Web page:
Chlorophyll is the material that provides the green color to the leaves of plants and trees. In its natural form, it performs the essential function of capturing energy from sunlight and directing the energy towards the growth and developments of the plants and trees. Acting as a sunlight absorbing catalyst, chlorophyll is able to provide energy for water to interact with carbon dioxide to yield sugar molecules. The energy invested within the sugar molecules can then be used to make additional molecules, including proteins and fats.
Animals, including humans, consume plants, especially in the form of fruits and vegetables, as a source of energy for their own development. The food energy is expressed in terms of calories, which are derived from the plants sugars, proteins and fats. It is estimated that an average human should typically consume approximately 2,000 calories a day from food and more if strenuous activities are being undertaken.
Some researchers are beginning to question whether food derived calories can fully explain the work output that humans are capable of accomplishing on a daily basis. Evidence is pointing towards an alternative cellular energy (ACE) pathway from which photosynthesis may have evolved and which may still be operating in all living creatures. This possibility has renewed interest in the detailed studying of chlorophyll as an energy delivering food molecule (enerceutical™)
The chlorophyll molecule can be envisioned as a magnesium battery with a long antenna of hydrogen and carbon atoms (hydrocarbons). The magnesium is positioned between four nitrogen atoms incorporated into ring shaped hydrocarbons, referred to as porphyrins. Electrons can flow along the hydrocarbons to the magnesium atom and can also be transferred from chlorophyll to other types of molecules. Somewhat similar patterns of hydrocarbon-mineral complexes appear to comprise molecules involved in the ACE pathway.
The question is being asked whether ingesting chlorophyll is able to provide more nutritional and other value to a person than simply being a source of dietary calories. Anecdotal evidence has clearly linked good health with plant-based diets, especially when the food is consumed without cooking. Chlorophyll can significantly reduce the gastrointestinal absorption of various known toxins by humans, primarily by binding the toxins and being excreted in the feces. Chlorophyll can similarly lead to a marked reduction of intestinal absorption of toxic metals in dietary foods.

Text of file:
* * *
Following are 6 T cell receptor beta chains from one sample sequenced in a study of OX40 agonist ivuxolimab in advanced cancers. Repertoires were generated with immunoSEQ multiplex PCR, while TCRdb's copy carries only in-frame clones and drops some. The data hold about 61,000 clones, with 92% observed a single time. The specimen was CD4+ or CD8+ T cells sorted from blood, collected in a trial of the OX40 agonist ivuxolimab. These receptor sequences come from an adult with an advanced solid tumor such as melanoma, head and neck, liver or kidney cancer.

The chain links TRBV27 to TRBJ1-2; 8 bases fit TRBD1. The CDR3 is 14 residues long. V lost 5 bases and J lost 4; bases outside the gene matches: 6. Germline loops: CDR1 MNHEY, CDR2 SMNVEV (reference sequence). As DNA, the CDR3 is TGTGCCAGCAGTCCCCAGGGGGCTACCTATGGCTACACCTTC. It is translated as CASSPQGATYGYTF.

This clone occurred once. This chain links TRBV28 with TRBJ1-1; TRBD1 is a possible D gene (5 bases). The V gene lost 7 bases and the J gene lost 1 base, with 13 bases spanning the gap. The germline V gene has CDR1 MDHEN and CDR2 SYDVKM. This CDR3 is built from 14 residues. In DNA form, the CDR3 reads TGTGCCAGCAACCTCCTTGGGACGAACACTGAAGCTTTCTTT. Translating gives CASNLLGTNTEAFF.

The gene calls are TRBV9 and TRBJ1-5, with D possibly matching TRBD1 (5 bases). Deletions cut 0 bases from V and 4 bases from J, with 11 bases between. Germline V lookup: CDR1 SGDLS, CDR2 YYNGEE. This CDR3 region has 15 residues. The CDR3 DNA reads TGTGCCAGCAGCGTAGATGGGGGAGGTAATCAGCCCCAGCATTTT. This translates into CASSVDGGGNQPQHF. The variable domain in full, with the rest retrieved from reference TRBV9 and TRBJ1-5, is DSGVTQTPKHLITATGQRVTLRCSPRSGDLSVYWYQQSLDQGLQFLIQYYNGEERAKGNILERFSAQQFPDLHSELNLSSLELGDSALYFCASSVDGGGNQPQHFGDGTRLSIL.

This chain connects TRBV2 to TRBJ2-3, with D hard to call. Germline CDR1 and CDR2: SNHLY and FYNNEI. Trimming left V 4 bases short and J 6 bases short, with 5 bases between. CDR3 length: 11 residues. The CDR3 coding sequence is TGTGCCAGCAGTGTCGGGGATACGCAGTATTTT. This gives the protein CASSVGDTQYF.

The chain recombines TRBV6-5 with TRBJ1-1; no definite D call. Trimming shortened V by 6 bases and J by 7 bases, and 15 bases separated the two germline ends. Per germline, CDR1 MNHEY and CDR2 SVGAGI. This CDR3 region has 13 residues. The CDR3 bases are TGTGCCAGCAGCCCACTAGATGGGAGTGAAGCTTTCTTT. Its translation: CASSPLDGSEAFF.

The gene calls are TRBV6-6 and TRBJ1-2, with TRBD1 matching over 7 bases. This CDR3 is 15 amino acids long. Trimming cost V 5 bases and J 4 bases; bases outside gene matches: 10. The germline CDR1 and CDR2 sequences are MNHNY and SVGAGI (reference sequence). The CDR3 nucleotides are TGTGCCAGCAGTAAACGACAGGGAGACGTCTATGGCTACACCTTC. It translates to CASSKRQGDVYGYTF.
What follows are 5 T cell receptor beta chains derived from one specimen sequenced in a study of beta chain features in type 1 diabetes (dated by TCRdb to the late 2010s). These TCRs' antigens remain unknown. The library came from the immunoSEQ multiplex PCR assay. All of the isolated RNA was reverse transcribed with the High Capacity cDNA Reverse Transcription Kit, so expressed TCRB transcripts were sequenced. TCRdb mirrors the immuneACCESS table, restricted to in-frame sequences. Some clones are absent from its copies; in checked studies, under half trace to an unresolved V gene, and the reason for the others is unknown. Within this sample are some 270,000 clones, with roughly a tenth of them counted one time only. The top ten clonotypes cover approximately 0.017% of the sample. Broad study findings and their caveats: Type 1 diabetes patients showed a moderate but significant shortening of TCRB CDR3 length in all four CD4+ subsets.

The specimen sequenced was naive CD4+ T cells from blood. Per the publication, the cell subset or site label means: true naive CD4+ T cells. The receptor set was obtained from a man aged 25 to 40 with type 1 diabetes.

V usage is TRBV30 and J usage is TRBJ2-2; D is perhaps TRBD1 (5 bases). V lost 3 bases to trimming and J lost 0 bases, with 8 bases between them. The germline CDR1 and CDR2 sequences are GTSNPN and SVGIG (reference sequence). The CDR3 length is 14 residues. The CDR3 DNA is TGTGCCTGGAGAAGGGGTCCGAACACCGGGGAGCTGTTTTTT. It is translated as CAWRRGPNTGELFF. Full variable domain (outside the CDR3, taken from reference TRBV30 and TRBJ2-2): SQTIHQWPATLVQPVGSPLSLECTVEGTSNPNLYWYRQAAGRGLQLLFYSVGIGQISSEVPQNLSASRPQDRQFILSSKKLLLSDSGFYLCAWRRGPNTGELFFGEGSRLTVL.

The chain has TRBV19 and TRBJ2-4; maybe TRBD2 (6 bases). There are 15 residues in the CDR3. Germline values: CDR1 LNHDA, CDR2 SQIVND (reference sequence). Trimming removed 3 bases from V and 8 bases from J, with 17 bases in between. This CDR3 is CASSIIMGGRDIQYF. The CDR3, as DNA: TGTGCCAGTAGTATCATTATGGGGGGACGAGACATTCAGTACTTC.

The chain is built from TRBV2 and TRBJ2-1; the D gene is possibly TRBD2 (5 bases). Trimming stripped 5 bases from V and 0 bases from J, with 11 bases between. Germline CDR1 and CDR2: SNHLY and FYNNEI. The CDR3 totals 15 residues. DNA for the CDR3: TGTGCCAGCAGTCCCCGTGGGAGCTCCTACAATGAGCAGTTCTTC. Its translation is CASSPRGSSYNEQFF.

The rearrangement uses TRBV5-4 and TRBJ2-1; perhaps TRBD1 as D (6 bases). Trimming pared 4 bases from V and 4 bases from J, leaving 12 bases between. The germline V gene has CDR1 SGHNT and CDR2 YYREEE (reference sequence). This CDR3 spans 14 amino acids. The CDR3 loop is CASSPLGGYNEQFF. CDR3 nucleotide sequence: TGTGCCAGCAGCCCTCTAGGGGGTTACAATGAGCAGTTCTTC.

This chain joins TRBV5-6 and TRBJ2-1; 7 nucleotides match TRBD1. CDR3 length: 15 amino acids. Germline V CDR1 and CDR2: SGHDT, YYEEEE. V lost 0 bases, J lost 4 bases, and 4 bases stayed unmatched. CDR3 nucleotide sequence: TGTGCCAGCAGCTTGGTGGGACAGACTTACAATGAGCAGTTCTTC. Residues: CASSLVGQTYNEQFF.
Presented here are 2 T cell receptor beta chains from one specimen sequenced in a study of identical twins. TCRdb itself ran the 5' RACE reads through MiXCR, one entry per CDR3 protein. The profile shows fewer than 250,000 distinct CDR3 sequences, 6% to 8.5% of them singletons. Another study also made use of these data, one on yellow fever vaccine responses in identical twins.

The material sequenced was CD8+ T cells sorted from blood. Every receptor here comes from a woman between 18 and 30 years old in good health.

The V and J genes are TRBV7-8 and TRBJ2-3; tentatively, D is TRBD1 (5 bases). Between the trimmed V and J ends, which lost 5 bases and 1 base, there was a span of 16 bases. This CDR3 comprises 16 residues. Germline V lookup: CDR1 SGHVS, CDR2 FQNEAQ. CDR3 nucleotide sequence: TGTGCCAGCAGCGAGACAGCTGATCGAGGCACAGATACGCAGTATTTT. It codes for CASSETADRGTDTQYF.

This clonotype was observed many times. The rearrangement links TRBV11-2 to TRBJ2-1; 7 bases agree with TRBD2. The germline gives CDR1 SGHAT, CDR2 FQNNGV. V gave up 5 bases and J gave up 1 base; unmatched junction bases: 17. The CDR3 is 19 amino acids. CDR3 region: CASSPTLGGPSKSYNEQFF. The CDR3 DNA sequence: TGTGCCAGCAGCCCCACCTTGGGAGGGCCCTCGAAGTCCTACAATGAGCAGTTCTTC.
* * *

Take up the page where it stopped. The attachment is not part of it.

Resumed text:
At least some of the ingested chlorophyll appears to enter into the body with reported beneficial effects including improving blood cell production in patients with anemia. It is also reported as providing an overall enhancement of well being and vitality, properties consistent with it being able to augment the body’s ACE pathway.
Chlorophyll can promote wound healing if applied to an area of traumatized skin. Indeed, chlorophyll-containing ointments were widely used by soldiers in the Second World War. While the killing of contaminating bacteria in such wounds can explain part of this action, chlorophyll also has a direct stimulating effect on the regeneration of normal tissue.
Among the best dietary sources of chlorophyll is Malunggai Life Oil, as provided by Manila’s Nature Link.
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